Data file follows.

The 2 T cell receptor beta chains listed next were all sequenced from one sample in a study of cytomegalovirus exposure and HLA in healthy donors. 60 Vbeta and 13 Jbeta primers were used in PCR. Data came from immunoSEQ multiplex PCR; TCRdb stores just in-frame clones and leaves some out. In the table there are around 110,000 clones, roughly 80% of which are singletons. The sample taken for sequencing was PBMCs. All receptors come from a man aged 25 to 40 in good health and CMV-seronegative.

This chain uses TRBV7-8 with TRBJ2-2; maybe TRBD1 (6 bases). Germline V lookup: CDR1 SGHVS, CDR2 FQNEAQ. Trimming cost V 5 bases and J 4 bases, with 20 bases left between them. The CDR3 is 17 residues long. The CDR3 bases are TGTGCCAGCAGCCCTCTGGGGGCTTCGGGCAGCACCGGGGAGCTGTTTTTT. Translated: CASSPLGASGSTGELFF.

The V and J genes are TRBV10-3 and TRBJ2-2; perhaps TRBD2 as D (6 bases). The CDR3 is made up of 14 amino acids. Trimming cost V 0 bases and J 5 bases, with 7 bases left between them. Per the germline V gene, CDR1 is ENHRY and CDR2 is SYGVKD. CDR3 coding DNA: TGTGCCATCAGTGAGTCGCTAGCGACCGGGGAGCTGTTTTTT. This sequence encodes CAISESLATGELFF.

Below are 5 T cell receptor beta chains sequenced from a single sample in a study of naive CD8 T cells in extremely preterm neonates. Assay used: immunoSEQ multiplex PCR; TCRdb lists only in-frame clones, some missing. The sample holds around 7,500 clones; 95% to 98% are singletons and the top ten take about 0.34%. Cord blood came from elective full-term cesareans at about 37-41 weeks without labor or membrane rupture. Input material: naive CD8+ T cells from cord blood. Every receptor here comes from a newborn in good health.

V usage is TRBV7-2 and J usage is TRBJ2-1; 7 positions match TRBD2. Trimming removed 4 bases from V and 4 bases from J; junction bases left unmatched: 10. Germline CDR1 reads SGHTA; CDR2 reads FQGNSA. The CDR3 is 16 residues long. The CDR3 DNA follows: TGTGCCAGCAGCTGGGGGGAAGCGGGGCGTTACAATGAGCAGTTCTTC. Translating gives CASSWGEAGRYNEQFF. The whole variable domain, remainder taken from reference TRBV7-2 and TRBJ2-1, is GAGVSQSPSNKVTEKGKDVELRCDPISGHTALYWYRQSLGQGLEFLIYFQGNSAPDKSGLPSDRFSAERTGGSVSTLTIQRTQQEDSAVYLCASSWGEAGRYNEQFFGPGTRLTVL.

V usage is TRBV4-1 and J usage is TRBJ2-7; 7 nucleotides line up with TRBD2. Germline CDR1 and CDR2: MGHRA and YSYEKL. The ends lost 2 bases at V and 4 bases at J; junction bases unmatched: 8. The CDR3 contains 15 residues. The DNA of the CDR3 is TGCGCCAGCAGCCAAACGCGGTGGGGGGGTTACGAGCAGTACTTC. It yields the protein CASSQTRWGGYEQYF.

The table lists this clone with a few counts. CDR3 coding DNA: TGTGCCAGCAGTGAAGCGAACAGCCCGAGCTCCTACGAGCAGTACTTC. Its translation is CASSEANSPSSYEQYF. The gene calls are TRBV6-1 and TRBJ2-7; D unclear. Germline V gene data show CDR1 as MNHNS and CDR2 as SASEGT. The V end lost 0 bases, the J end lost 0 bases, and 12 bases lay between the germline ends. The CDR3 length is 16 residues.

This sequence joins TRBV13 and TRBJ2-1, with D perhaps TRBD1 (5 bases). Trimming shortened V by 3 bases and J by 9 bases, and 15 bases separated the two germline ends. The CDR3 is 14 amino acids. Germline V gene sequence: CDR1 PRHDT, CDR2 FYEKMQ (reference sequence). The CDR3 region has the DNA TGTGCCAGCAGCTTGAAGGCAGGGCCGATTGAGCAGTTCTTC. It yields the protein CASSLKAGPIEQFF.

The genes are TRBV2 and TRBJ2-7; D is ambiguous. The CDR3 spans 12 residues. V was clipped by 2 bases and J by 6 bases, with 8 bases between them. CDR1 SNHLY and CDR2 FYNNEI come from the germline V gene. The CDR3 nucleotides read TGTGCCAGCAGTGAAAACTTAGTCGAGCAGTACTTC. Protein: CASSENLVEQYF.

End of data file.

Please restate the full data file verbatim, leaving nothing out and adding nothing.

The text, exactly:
The 2 T cell receptor beta chains listed next were all sequenced from one sample in a study of cytomegalovirus exposure and HLA in healthy donors. 60 Vbeta and 13 Jbeta primers were used in PCR. Data came from immunoSEQ multiplex PCR; TCRdb stores just in-frame clones and leaves some out. In the table there are around 110,000 clones, roughly 80% of which are singletons. The sample taken for sequencing was PBMCs. All receptors come from a man aged 25 to 40 in good health and CMV-seronegative.

This chain uses TRBV7-8 with TRBJ2-2; maybe TRBD1 (6 bases). Germline V lookup: CDR1 SGHVS, CDR2 FQNEAQ. Trimming cost V 5 bases and J 4 bases, with 20 bases left between them. The CDR3 is 17 residues long. The CDR3 bases are TGTGCCAGCAGCCCTCTGGGGGCTTCGGGCAGCACCGGGGAGCTGTTTTTT. Translated: CASSPLGASGSTGELFF.

The V and J genes are TRBV10-3 and TRBJ2-2; perhaps TRBD2 as D (6 bases). The CDR3 is made up of 14 amino acids. Trimming cost V 0 bases and J 5 bases, with 7 bases left between them. Per the germline V gene, CDR1 is ENHRY and CDR2 is SYGVKD. CDR3 coding DNA: TGTGCCATCAGTGAGTCGCTAGCGACCGGGGAGCTGTTTTTT. This sequence encodes CAISESLATGELFF.

Below are 5 T cell receptor beta chains sequenced from a single sample in a study of naive CD8 T cells in extremely preterm neonates. Assay used: immunoSEQ multiplex PCR; TCRdb lists only in-frame clones, some missing. The sample holds around 7,500 clones; 95% to 98% are singletons and the top ten take about 0.34%. Cord blood came from elective full-term cesareans at about 37-41 weeks without labor or membrane rupture. Input material: naive CD8+ T cells from cord blood. Every receptor here comes from a newborn in good health.

V usage is TRBV7-2 and J usage is TRBJ2-1; 7 positions match TRBD2. Trimming removed 4 bases from V and 4 bases from J; junction bases left unmatched: 10. Germline CDR1 reads SGHTA; CDR2 reads FQGNSA. The CDR3 is 16 residues long. The CDR3 DNA follows: TGTGCCAGCAGCTGGGGGGAAGCGGGGCGTTACAATGAGCAGTTCTTC. Translating gives CASSWGEAGRYNEQFF. The whole variable domain, remainder taken from reference TRBV7-2 and TRBJ2-1, is GAGVSQSPSNKVTEKGKDVELRCDPISGHTALYWYRQSLGQGLEFLIYFQGNSAPDKSGLPSDRFSAERTGGSVSTLTIQRTQQEDSAVYLCASSWGEAGRYNEQFFGPGTRLTVL.

V usage is TRBV4-1 and J usage is TRBJ2-7; 7 nucleotides line up with TRBD2. Germline CDR1 and CDR2: MGHRA and YSYEKL. The ends lost 2 bases at V and 4 bases at J; junction bases unmatched: 8. The CDR3 contains 15 residues. The DNA of the CDR3 is TGCGCCAGCAGCCAAACGCGGTGGGGGGGTTACGAGCAGTACTTC. It yields the protein CASSQTRWGGYEQYF.

The table lists this clone with a few counts. CDR3 coding DNA: TGTGCCAGCAGTGAAGCGAACAGCCCGAGCTCCTACGAGCAGTACTTC. Its translation is CASSEANSPSSYEQYF. The gene calls are TRBV6-1 and TRBJ2-7; D unclear. Germline V gene data show CDR1 as MNHNS and CDR2 as SASEGT. The V end lost 0 bases, the J end lost 0 bases, and 12 bases lay between the germline ends. The CDR3 length is 16 residues.

This sequence joins TRBV13 and TRBJ2-1, with D perhaps TRBD1 (5 bases). Trimming shortened V by 3 bases and J by 9 bases, and 15 bases separated the two germline ends. The CDR3 is 14 amino acids. Germline V gene sequence: CDR1 PRHDT, CDR2 FYEKMQ (reference sequence). The CDR3 region has the DNA TGTGCCAGCAGCTTGAAGGCAGGGCCGATTGAGCAGTTCTTC. It yields the protein CASSLKAGPIEQFF.

The genes are TRBV2 and TRBJ2-7; D is ambiguous. The CDR3 spans 12 residues. V was clipped by 2 bases and J by 6 bases, with 8 bases between them. CDR1 SNHLY and CDR2 FYNNEI come from the germline V gene. The CDR3 nucleotides read TGTGCCAGCAGTGAAAACTTAGTCGAGCAGTACTTC. Protein: CASSENLVEQYF.